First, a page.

More details about the species, its history of use by Mi’kmaw, and recovery efforts are given at wisqoq.ca. The website was set up specifically by Mi’kmawey Forestry “to act as a recovery tool by providing information on the species as well as promote hands-on recovery activities that will be conducted by Mi’kmawey Forestry.”
The species is Yellow-listed provincially (a species known to be, or believed to be, particularly sensitive to human activities or natural events). The status report describes Black Ash trees as “sparsely distributed across most of Nova Scotia, with several relatively large concentrations near Caledonia, Wentworth and Shubenacadie.”
So… be on the lookout for this species, especially in “poorly drained areas often along swampy woodland stream and river banks with moving water”. Check out the Identification page for features that distinguish it from White Ash and if you find some, send an e-mail to Conner Howard, the Mi’kmawey Forest Stewardship coordinator (chowardATmicmawconservation.ca) with the location and as possible, some photos.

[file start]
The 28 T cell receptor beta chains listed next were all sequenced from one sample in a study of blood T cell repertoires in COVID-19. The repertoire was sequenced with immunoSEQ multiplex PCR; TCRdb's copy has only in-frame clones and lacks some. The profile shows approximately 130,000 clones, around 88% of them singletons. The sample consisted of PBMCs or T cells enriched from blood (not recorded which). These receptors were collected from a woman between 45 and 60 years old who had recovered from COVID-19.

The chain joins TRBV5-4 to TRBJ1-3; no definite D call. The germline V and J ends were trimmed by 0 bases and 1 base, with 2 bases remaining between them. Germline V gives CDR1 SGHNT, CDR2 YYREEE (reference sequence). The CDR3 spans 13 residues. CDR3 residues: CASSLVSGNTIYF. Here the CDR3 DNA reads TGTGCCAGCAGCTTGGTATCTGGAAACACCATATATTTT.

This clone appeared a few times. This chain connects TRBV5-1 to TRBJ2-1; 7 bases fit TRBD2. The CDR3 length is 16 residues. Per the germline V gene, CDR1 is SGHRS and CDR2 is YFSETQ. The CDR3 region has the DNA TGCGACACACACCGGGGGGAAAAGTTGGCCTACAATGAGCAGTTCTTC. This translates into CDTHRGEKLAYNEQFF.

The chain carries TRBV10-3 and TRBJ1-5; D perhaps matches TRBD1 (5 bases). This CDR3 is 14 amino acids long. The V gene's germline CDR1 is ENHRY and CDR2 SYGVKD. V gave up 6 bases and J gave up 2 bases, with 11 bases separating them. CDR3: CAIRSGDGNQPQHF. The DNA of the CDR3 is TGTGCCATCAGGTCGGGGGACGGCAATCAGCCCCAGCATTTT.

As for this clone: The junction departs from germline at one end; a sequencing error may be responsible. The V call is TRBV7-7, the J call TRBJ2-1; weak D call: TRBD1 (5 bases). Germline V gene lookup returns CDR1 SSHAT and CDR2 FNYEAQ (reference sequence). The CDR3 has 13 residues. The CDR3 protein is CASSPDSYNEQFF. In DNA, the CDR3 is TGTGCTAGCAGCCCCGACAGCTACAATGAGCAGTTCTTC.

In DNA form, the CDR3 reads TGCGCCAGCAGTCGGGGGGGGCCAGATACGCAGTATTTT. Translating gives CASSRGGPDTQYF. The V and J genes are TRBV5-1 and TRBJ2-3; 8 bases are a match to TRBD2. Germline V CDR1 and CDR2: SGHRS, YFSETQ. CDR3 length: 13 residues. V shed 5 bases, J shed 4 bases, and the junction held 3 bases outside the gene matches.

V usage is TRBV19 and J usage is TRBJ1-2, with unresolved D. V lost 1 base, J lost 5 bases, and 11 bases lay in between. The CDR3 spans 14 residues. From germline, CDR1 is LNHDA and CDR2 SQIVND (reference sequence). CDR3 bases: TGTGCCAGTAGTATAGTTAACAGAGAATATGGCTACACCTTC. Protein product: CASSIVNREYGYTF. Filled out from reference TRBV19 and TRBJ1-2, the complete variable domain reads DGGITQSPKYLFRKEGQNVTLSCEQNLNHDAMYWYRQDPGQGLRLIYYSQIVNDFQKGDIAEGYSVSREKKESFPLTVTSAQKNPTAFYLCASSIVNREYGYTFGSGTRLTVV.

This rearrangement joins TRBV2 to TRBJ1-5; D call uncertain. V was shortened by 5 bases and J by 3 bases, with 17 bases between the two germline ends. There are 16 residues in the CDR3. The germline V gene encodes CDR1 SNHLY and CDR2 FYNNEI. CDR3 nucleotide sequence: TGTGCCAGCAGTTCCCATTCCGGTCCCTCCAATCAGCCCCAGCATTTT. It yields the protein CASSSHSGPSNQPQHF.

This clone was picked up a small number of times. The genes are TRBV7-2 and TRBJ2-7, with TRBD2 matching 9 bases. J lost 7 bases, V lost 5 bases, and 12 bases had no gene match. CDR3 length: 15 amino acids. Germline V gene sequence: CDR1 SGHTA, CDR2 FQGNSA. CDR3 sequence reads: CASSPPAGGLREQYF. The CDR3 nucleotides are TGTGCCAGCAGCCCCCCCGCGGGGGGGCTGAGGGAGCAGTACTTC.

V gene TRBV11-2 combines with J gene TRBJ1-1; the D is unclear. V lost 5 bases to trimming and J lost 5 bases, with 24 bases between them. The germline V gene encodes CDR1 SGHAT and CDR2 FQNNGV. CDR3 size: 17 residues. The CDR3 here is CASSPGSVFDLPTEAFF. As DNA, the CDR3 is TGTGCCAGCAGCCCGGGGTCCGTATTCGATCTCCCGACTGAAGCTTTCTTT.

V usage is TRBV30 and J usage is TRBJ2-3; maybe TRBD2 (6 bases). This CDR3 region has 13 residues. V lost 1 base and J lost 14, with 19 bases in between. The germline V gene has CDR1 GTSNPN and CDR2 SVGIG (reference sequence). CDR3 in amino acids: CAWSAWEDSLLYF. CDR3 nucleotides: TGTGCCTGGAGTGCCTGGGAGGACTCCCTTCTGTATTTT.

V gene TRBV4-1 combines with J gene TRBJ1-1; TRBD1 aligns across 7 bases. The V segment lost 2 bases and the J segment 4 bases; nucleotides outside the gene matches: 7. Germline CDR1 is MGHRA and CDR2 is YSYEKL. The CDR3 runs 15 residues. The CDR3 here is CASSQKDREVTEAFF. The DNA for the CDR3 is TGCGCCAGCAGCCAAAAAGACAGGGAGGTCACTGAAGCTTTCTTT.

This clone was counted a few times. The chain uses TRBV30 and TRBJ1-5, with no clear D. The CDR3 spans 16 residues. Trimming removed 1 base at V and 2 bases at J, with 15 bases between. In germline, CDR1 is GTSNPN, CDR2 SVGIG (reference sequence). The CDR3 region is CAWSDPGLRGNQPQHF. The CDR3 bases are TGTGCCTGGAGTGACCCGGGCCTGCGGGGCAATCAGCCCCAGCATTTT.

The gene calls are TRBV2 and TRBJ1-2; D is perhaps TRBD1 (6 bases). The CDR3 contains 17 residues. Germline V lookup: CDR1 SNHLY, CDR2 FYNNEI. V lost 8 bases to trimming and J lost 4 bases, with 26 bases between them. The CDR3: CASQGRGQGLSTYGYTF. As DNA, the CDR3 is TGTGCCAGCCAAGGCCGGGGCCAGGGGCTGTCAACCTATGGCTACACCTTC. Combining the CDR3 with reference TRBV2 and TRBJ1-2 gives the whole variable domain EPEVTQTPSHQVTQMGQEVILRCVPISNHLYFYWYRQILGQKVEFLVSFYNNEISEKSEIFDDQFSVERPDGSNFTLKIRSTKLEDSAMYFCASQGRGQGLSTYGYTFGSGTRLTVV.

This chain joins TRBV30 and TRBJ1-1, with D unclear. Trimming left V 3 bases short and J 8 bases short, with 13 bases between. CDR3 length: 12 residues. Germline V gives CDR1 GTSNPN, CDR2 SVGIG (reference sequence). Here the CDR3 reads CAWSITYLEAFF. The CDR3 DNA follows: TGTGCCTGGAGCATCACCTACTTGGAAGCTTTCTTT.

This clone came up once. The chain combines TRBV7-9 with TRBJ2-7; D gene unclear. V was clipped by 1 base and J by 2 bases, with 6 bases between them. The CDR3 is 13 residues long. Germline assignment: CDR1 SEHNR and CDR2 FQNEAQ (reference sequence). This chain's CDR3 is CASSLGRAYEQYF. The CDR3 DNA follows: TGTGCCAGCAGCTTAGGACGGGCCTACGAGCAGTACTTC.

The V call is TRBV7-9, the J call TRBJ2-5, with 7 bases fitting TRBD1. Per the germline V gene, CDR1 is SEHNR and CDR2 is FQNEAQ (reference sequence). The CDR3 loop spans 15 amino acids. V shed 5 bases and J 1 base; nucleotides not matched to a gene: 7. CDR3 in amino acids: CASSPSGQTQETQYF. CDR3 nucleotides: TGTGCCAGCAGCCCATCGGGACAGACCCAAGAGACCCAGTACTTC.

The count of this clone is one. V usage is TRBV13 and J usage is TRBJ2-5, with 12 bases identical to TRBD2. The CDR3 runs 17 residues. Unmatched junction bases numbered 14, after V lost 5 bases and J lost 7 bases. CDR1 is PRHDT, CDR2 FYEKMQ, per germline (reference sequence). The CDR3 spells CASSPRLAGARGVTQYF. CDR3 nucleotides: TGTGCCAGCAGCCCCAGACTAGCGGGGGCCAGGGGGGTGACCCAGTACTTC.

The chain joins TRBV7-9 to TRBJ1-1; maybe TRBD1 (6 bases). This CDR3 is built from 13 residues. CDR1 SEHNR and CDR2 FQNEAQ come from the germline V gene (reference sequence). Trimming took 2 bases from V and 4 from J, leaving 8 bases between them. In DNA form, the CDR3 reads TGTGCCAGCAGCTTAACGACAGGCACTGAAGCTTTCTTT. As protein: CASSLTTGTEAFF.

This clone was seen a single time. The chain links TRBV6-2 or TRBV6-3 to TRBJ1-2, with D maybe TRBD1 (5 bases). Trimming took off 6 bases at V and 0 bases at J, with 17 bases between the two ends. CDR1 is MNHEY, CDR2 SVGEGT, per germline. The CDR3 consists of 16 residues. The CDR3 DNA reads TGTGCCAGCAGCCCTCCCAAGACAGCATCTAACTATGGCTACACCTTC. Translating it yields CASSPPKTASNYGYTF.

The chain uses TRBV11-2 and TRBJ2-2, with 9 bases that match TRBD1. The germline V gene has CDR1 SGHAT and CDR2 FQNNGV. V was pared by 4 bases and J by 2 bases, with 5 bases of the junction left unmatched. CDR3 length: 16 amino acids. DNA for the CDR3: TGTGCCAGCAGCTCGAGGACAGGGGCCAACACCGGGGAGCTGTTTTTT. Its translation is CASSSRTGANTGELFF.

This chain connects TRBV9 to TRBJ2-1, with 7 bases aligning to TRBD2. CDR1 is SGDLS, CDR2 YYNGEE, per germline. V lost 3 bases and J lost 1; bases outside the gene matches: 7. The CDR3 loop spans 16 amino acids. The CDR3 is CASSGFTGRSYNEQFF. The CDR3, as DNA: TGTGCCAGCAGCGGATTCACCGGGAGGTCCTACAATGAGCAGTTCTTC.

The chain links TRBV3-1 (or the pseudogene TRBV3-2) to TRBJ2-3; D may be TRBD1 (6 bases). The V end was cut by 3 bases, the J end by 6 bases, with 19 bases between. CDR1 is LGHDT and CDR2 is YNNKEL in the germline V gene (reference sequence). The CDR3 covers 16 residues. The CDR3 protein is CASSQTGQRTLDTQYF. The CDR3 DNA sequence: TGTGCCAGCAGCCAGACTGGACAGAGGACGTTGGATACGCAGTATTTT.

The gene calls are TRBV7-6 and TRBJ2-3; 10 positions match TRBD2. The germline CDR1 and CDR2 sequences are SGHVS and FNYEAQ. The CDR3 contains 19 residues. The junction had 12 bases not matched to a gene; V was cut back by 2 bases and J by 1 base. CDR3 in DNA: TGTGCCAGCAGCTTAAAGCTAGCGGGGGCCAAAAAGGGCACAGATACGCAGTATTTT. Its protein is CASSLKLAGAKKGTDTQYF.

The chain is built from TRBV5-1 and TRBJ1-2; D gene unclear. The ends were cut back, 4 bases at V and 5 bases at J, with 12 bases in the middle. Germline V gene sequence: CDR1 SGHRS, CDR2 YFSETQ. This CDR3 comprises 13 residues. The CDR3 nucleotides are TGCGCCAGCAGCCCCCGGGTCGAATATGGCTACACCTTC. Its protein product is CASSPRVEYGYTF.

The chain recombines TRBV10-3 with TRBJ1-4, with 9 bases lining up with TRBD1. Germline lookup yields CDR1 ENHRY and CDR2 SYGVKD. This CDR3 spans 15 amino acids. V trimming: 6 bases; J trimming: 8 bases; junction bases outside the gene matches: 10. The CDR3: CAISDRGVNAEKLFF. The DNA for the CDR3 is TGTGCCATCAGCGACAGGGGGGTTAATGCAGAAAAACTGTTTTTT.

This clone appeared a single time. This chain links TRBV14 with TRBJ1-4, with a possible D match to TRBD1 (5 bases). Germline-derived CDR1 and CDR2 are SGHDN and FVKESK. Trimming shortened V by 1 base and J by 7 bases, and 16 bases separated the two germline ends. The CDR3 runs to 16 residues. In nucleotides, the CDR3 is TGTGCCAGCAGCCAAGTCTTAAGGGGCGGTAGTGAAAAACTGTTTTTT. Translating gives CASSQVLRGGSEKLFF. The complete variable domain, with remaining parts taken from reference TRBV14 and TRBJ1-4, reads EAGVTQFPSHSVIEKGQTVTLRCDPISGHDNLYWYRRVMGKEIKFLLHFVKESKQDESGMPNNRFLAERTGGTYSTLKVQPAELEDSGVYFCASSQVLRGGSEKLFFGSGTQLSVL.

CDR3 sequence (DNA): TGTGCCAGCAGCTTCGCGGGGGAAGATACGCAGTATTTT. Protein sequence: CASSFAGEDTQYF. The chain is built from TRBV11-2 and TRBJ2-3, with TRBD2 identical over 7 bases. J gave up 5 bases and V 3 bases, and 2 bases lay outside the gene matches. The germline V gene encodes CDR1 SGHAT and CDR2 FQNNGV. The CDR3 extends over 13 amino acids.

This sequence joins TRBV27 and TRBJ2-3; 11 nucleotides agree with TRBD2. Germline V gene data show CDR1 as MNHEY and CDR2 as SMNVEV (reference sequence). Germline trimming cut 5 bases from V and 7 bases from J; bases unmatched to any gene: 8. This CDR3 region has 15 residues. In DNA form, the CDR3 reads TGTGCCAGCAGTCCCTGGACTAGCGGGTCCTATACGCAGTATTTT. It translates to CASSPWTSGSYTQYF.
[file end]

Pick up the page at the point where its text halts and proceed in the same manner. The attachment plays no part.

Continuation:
View Mi’kmawey video for a nice overview of the role of Wisqoq in Mi’kmaq culture and their efforts to recover and sustain Wisqoq.
Thx to MP for suggesting this post. Thanks Mi’kmawey Forestry.
ADDENDUM Apr 10, 2018
Anne Mills forwarded a link to an article about Black Ash in Newfoundland in Sarracenia (Newsletter of the Wildflower Society of Newfoundland and Labrador):
Uncommon Wildflowers of Newfoundland 17: Black Ash (Fraxinus nigra L.)“As an interesting sideline, some have noted that the distributions of Black Ash and Showy Lady’s Slipper (Cypripedium reginae) are almost identical, both here in Newfoundland and also in the greater North American context.”
By Henry Mann, in Sarracenia Volume 22, Number 3 Winter 2018, pp25-28
Indeed, what a find to discover the two species together!